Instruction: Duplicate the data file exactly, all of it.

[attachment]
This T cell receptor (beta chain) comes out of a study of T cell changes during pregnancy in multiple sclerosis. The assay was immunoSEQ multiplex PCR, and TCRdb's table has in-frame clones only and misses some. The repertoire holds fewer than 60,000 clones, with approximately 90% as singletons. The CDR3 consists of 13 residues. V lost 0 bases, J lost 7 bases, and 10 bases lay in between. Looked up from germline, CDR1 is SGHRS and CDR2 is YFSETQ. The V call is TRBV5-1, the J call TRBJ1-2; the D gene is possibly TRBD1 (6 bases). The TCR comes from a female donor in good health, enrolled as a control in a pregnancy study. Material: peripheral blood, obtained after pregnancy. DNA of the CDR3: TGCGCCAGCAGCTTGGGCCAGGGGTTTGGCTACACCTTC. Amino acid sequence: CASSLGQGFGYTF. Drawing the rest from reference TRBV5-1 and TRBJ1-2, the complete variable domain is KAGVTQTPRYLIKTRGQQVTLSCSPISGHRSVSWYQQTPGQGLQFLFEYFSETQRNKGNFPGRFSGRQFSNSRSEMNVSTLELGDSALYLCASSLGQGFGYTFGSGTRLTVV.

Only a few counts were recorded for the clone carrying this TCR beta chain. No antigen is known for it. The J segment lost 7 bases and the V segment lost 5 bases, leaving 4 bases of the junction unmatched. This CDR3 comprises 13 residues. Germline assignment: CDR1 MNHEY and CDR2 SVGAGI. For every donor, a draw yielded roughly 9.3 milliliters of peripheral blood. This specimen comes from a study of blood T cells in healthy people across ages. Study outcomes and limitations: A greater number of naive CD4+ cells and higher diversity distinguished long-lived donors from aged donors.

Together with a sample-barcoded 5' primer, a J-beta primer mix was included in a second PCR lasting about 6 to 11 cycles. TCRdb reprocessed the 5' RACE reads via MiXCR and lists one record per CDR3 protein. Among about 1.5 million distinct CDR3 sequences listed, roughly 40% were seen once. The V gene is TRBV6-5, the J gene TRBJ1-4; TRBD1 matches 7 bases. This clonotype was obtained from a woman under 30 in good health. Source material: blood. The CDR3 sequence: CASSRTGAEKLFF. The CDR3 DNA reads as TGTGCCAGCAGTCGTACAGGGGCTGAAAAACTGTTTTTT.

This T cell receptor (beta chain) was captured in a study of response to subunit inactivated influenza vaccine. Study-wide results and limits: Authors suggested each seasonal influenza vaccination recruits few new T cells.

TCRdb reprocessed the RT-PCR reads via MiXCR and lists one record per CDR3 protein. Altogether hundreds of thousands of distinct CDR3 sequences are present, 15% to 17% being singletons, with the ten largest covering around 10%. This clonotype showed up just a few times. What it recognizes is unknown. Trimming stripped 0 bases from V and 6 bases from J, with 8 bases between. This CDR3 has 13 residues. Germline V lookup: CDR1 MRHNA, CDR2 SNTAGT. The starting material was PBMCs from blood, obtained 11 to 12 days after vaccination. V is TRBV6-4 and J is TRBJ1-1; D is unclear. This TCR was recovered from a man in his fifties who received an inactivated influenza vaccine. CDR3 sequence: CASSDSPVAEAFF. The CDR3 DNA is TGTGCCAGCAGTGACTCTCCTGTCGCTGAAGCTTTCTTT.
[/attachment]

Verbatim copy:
This T cell receptor (beta chain) comes out of a study of T cell changes during pregnancy in multiple sclerosis. The assay was immunoSEQ multiplex PCR, and TCRdb's table has in-frame clones only and misses some. The repertoire holds fewer than 60,000 clones, with approximately 90% as singletons. The CDR3 consists of 13 residues. V lost 0 bases, J lost 7 bases, and 10 bases lay in between. Looked up from germline, CDR1 is SGHRS and CDR2 is YFSETQ. The V call is TRBV5-1, the J call TRBJ1-2; the D gene is possibly TRBD1 (6 bases). The TCR comes from a female donor in good health, enrolled as a control in a pregnancy study. Material: peripheral blood, obtained after pregnancy. DNA of the CDR3: TGCGCCAGCAGCTTGGGCCAGGGGTTTGGCTACACCTTC. Amino acid sequence: CASSLGQGFGYTF. Drawing the rest from reference TRBV5-1 and TRBJ1-2, the complete variable domain is KAGVTQTPRYLIKTRGQQVTLSCSPISGHRSVSWYQQTPGQGLQFLFEYFSETQRNKGNFPGRFSGRQFSNSRSEMNVSTLELGDSALYLCASSLGQGFGYTFGSGTRLTVV.

Only a few counts were recorded for the clone carrying this TCR beta chain. No antigen is known for it. The J segment lost 7 bases and the V segment lost 5 bases, leaving 4 bases of the junction unmatched. This CDR3 comprises 13 residues. Germline assignment: CDR1 MNHEY and CDR2 SVGAGI. For every donor, a draw yielded roughly 9.3 milliliters of peripheral blood. This specimen comes from a study of blood T cells in healthy people across ages. Study outcomes and limitations: A greater number of naive CD4+ cells and higher diversity distinguished long-lived donors from aged donors.

Together with a sample-barcoded 5' primer, a J-beta primer mix was included in a second PCR lasting about 6 to 11 cycles. TCRdb reprocessed the 5' RACE reads via MiXCR and lists one record per CDR3 protein. Among about 1.5 million distinct CDR3 sequences listed, roughly 40% were seen once. The V gene is TRBV6-5, the J gene TRBJ1-4; TRBD1 matches 7 bases. This clonotype was obtained from a woman under 30 in good health. Source material: blood. The CDR3 sequence: CASSRTGAEKLFF. The CDR3 DNA reads as TGTGCCAGCAGTCGTACAGGGGCTGAAAAACTGTTTTTT.

This T cell receptor (beta chain) was captured in a study of response to subunit inactivated influenza vaccine. Study-wide results and limits: Authors suggested each seasonal influenza vaccination recruits few new T cells.

TCRdb reprocessed the RT-PCR reads via MiXCR and lists one record per CDR3 protein. Altogether hundreds of thousands of distinct CDR3 sequences are present, 15% to 17% being singletons, with the ten largest covering around 10%. This clonotype showed up just a few times. What it recognizes is unknown. Trimming stripped 0 bases from V and 6 bases from J, with 8 bases between. This CDR3 has 13 residues. Germline V lookup: CDR1 MRHNA, CDR2 SNTAGT. The starting material was PBMCs from blood, obtained 11 to 12 days after vaccination. V is TRBV6-4 and J is TRBJ1-1; D is unclear. This TCR was recovered from a man in his fifties who received an inactivated influenza vaccine. CDR3 sequence: CASSDSPVAEAFF. The CDR3 DNA is TGTGCCAGCAGTGACTCTCCTGTCGCTGAAGCTTTCTTT.